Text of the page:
Tuesday, June 17, 2008

Euro 2008 football mania grips Kerala

Kerala delirious with bout of soccer fever

Goooaaall!! That's the resounding call that shatters the late nights in Kerala homes and hangouts, as hundreds of soccer fans all across this football-crazy State take in the past-midnight telecasts of the Euro 2008 matches now going on in Europe. In public places, on large screens, they can savour those crisp and tense moments of the best of European football as Euro 2008 enters the final stages.

It is the coastal areas of Kerala that contain the most number of diehard fans, especially in the northern Malabar region of Kozhikode, Talasherry, Mallapuram and Kannur districts. Here, on the beaches can be found huge screens on to which television projector systems beam the matches live to hundreds of fans, most of whom are fishermen.

The coastal belts of the State are also home to several football clubs that organize regular matches between local teams. They also conduct annual coaching camps to hunt out new talent and groom the fresh finds into match-winning footballers. Expenses are usuall covered through the conduct of "sevens" football tournaments, which are a Kerala version of abbreviated football, with seven members in each team. Some clubs manage to get sponsorship from local businesses and companies, while others depend on generous contributions from non-resident Keralites.

One such club, according to a report by ANI, is the Nynanvalap Football Fans Association (NFFA) in Kozhikode, which started conducting beach soccer matches in 1996. The club has received various items from the official sponsors of Euro 2008.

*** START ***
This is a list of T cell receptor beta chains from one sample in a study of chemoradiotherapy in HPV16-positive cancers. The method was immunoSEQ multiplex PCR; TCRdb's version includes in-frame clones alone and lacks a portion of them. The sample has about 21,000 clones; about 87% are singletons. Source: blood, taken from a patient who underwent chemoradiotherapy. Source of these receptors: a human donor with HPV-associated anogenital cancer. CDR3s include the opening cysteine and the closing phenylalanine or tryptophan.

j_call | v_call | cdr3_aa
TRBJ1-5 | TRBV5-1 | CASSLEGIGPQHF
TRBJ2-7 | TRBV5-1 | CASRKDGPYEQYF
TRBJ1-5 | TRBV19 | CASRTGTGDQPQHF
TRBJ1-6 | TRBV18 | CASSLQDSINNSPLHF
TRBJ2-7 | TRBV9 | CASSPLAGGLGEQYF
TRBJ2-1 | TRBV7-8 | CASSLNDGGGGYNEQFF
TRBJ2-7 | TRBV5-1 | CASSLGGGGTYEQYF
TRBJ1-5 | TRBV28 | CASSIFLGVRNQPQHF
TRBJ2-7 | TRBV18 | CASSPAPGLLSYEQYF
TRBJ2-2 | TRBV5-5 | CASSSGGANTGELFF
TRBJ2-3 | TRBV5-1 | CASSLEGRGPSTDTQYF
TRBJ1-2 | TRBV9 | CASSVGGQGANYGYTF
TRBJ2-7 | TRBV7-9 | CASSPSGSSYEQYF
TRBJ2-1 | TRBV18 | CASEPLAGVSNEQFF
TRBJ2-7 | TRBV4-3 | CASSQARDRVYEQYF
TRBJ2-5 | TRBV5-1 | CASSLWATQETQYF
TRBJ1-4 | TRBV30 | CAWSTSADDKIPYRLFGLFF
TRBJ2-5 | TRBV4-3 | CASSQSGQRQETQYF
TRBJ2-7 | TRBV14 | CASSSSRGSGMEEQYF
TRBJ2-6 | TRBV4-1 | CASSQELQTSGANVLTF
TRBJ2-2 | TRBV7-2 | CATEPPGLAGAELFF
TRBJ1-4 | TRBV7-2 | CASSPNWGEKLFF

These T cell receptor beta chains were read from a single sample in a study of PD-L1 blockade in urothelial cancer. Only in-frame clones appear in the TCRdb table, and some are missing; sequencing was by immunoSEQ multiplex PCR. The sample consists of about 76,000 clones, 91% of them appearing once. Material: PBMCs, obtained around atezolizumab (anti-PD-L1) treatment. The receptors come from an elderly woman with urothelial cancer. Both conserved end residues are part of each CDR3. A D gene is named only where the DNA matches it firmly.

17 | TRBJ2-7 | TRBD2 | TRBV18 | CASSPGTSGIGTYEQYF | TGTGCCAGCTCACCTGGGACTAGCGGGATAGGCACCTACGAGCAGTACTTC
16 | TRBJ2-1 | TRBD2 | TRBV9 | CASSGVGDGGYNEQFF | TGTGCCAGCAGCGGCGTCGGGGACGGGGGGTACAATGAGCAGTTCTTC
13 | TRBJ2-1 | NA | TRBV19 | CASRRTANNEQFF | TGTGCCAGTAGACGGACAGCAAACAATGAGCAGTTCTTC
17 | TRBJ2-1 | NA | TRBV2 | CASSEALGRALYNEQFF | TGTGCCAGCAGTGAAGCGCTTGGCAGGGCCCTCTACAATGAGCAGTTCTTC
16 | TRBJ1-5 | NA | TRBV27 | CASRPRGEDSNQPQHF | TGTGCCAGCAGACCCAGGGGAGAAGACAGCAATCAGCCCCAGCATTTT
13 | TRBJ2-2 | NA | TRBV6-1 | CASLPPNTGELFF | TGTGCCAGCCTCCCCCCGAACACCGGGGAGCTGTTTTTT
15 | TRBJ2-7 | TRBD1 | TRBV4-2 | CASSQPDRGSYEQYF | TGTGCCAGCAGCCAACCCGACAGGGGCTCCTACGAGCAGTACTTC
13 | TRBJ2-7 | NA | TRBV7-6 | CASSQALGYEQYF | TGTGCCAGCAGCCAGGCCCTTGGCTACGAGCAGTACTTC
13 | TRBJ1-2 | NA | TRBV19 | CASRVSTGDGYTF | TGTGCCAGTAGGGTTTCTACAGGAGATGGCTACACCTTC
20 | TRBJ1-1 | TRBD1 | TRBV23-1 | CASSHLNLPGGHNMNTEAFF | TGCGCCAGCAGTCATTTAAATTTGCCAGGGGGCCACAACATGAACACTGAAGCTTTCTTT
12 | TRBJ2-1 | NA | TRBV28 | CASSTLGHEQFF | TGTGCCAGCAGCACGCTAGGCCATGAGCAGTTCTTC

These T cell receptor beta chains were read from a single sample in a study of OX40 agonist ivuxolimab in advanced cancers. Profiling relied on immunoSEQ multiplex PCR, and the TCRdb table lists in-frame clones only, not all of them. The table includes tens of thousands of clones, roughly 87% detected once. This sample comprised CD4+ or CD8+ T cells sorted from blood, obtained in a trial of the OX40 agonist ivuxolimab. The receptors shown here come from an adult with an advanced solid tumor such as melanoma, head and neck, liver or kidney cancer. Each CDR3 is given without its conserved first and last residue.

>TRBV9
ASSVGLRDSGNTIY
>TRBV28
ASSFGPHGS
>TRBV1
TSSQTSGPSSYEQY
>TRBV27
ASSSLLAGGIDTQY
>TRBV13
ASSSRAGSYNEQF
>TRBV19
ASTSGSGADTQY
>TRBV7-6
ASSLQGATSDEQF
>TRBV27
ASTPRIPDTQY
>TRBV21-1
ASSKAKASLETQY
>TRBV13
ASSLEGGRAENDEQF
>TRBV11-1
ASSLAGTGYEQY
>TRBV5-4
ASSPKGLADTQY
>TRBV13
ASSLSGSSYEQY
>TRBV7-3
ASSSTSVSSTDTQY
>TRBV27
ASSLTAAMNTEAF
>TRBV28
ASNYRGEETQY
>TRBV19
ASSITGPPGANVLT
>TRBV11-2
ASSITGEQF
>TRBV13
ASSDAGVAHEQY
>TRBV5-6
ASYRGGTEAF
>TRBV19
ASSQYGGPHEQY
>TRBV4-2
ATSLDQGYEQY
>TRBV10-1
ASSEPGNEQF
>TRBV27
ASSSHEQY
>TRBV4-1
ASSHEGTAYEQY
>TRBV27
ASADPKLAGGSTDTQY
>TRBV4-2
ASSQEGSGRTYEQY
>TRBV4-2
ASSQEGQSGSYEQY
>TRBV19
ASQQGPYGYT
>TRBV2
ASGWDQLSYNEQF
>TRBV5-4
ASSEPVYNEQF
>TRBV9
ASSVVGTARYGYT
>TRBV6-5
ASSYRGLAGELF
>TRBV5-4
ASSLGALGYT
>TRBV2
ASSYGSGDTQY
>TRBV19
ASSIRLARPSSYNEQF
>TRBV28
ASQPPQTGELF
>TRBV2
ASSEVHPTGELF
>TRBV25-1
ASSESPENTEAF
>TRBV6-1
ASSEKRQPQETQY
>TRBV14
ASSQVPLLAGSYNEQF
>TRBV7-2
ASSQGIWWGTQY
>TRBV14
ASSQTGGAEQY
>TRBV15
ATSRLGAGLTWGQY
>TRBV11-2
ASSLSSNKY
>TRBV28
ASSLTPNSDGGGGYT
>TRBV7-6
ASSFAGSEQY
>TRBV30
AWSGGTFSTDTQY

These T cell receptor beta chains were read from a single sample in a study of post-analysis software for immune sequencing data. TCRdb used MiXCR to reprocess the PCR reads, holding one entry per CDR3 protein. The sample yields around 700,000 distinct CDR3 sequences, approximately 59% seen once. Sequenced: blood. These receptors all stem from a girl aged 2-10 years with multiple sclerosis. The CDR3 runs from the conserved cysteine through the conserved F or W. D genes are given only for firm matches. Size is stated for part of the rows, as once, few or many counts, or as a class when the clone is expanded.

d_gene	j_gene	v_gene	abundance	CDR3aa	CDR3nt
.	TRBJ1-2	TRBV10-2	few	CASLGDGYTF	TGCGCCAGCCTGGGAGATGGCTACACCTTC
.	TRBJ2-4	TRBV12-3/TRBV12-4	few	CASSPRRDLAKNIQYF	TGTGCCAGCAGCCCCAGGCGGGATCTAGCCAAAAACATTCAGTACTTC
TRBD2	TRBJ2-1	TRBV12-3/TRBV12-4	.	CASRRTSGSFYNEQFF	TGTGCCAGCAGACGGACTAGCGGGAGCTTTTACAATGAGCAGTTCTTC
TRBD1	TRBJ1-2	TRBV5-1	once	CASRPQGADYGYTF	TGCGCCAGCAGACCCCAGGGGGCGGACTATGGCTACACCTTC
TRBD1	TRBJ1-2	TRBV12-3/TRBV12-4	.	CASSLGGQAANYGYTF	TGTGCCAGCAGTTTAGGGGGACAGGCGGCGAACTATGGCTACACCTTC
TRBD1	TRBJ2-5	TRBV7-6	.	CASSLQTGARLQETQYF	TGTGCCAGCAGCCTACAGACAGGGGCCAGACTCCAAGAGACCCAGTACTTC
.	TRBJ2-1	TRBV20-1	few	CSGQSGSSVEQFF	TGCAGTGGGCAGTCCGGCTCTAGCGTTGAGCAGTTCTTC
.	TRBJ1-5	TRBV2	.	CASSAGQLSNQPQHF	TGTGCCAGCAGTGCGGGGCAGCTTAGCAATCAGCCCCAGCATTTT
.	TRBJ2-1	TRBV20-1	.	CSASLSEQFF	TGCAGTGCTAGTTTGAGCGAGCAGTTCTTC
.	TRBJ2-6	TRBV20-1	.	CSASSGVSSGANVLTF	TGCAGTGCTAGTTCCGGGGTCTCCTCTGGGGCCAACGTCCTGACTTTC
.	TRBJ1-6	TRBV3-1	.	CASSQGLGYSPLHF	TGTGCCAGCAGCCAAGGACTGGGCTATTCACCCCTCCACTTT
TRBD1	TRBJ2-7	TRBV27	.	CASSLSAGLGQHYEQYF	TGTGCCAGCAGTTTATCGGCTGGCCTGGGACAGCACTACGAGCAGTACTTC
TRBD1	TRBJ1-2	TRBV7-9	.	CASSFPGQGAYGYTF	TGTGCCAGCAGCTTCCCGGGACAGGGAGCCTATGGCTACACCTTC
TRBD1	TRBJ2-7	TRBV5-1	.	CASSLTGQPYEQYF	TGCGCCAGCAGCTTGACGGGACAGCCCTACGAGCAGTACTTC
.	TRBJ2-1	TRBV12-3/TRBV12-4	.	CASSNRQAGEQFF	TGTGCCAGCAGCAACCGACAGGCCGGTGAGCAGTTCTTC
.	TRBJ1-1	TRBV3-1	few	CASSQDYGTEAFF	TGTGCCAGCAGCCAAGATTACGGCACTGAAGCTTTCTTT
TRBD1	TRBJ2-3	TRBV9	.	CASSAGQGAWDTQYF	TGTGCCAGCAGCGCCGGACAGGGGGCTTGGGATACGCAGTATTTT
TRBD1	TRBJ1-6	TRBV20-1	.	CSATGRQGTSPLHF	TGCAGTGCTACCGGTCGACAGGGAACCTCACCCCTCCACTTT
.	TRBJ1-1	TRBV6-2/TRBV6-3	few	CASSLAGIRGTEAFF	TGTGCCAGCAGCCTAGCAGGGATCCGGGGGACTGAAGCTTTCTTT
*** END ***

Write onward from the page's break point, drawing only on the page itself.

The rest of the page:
Monday, June 16, 2008

Monsoon weak over Kerala

Still not too many monsoon clouds over Kerala

Over a fortnight into the southwest monsoon season, Kerala is still not yet seeing the kind of torrential rains that normally heralds a good monsoon. A report from PTI in The Hindu says "Despite its timely onset, southwest monsoon has been weak over Kerala with the state registering an average deficiency of 40 per cent in rainfall in its first lap.

While north Kerala received fairly good rains in the first phase, the southern areas, especially the tail-end districts of Kollam and Thiruvananthapuram, had gone without any substantial rainfall in the last fortnight.

According to sources in the India Meteorological Department (IMD), lack of sufficient wind speed was the main factor constricting the monsoon activity in the region.

Shortly after its weak onset over Kerala coast on May 31, a low pressure was formed towards south of the Lakshadweep, which took a good portion of humidity towards the Oman coast. This came in the way of the monsoon activity gaining momentum over the Kerala coast, IMD Director M D Ramachandran told PTI on Sunday.

Now, a low pressure had been formed off the Orissa Coast in the Bay of Bengal, and, if it strengthened, the monsoon would pick up in the coming days bringing good rains across the state, he said.

In its initial phase, the state would have received an average 225 mm of rainfall but till last mid-weak there was deficiency of about 40 per cent.

Traditionally, the first fortnight after the onset of the monsoon -- known in local parlance as 'edavapathy'-- should have brought heavy rains. This was critical factor for farming operations and also essential to sustain the hydel power base of the state."

Qatar flight connections to Kerala

Flying from Qatar to Kozhikode in Kerala